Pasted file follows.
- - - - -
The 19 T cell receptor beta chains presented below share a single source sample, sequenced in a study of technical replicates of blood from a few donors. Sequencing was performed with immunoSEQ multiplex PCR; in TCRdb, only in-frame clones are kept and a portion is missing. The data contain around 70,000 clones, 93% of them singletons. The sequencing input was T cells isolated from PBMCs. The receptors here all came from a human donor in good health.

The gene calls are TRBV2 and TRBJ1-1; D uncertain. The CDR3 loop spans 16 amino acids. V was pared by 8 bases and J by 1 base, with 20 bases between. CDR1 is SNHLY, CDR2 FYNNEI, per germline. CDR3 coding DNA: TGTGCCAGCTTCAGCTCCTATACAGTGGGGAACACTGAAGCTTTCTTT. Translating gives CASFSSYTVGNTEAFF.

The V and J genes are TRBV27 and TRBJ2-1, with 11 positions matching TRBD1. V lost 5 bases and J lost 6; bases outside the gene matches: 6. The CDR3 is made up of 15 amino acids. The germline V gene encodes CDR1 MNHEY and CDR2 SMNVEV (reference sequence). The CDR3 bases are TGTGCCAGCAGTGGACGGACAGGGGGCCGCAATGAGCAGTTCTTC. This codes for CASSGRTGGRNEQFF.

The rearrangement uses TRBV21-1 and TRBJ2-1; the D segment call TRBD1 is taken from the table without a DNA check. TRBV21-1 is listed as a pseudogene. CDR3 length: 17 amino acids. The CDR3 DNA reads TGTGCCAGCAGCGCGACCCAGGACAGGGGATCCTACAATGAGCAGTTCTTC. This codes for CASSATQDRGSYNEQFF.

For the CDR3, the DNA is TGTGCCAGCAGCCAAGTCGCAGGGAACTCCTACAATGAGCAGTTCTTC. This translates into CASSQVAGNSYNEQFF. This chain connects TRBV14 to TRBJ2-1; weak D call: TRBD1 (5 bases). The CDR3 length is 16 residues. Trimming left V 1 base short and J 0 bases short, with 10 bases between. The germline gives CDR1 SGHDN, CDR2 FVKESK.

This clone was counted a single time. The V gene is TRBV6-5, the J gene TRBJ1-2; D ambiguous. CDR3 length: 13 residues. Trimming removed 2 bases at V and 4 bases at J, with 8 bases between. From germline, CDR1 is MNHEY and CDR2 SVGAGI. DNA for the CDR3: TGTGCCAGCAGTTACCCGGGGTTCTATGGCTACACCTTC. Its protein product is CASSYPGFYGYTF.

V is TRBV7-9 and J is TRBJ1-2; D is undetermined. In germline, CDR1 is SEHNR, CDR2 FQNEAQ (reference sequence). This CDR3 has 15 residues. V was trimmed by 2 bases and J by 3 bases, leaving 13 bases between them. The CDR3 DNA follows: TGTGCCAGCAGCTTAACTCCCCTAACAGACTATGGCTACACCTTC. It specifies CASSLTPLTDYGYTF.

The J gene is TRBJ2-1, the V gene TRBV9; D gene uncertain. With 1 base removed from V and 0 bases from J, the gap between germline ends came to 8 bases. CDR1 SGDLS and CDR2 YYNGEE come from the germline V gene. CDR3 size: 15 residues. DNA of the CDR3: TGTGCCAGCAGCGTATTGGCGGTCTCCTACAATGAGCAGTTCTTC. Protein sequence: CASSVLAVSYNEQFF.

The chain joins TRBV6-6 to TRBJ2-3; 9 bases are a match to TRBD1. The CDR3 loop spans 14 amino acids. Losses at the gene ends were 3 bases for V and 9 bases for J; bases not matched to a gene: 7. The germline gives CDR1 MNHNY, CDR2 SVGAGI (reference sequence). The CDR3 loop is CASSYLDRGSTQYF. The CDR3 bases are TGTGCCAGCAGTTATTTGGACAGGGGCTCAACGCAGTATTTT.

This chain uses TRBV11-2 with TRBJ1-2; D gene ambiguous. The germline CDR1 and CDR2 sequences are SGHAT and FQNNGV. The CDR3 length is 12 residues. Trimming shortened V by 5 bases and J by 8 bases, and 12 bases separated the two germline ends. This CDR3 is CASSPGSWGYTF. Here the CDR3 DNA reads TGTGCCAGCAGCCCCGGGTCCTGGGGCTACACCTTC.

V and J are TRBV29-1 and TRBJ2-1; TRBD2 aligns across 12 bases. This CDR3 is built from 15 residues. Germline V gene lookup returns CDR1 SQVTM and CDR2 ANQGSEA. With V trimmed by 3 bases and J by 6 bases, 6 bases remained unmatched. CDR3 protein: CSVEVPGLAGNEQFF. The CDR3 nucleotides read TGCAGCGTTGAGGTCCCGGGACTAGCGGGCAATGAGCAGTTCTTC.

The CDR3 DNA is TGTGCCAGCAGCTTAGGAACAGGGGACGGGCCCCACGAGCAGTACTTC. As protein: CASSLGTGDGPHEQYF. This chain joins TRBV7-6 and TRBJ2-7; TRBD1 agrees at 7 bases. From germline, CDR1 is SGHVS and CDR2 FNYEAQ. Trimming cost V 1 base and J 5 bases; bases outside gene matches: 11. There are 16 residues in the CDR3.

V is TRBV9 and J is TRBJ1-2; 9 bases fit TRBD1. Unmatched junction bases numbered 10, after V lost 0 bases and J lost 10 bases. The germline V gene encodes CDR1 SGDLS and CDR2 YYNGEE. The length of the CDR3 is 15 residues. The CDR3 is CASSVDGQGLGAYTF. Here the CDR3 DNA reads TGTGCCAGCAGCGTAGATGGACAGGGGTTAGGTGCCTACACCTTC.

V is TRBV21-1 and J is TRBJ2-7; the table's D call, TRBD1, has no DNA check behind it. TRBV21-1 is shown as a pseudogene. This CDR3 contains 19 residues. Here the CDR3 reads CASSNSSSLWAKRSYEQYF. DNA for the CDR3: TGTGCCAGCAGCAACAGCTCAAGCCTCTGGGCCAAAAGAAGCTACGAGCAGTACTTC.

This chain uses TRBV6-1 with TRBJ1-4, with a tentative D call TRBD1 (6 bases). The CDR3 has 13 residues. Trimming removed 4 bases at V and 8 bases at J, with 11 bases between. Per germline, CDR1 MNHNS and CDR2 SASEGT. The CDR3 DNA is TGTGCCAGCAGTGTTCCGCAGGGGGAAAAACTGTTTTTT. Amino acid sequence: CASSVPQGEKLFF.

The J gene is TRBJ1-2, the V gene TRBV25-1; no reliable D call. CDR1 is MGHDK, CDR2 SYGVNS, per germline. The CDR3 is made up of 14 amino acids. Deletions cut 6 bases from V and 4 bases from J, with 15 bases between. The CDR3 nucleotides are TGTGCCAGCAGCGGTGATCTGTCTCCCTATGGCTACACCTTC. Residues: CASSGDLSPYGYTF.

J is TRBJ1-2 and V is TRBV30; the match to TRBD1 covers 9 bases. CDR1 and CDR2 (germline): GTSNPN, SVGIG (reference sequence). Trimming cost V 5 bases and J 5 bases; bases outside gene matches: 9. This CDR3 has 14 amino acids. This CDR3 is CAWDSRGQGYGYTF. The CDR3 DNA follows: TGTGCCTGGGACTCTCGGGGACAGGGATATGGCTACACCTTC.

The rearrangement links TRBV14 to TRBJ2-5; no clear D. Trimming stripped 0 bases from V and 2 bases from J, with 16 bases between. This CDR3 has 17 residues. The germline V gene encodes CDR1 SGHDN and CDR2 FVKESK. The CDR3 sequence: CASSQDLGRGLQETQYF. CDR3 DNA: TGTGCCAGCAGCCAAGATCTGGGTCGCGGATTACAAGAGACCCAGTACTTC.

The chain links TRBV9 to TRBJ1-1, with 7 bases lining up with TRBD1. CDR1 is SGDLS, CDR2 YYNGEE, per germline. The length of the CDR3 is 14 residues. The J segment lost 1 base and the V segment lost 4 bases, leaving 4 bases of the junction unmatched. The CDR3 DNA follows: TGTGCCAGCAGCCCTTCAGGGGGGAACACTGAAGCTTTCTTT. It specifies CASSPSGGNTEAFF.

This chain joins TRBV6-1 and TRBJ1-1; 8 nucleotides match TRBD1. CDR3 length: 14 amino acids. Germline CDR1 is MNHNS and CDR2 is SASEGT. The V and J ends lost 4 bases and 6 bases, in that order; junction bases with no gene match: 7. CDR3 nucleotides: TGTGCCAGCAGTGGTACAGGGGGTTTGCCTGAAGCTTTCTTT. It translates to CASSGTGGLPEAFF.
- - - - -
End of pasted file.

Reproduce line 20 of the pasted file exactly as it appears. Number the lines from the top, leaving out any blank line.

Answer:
This chain joins TRBV6-1 and TRBJ1-1; 8 nucleotides match TRBD1. CDR3 length: 14 amino acids. Germline CDR1 is MNHNS and CDR2 is SASEGT. The V and J ends lost 4 bases and 6 bases, in that order; junction bases with no gene match: 7. CDR3 nucleotides: TGTGCCAGCAGTGGTACAGGGGGTTTGCCTGAAGCTTTCTTT. It translates to CASSGTGGLPEAFF.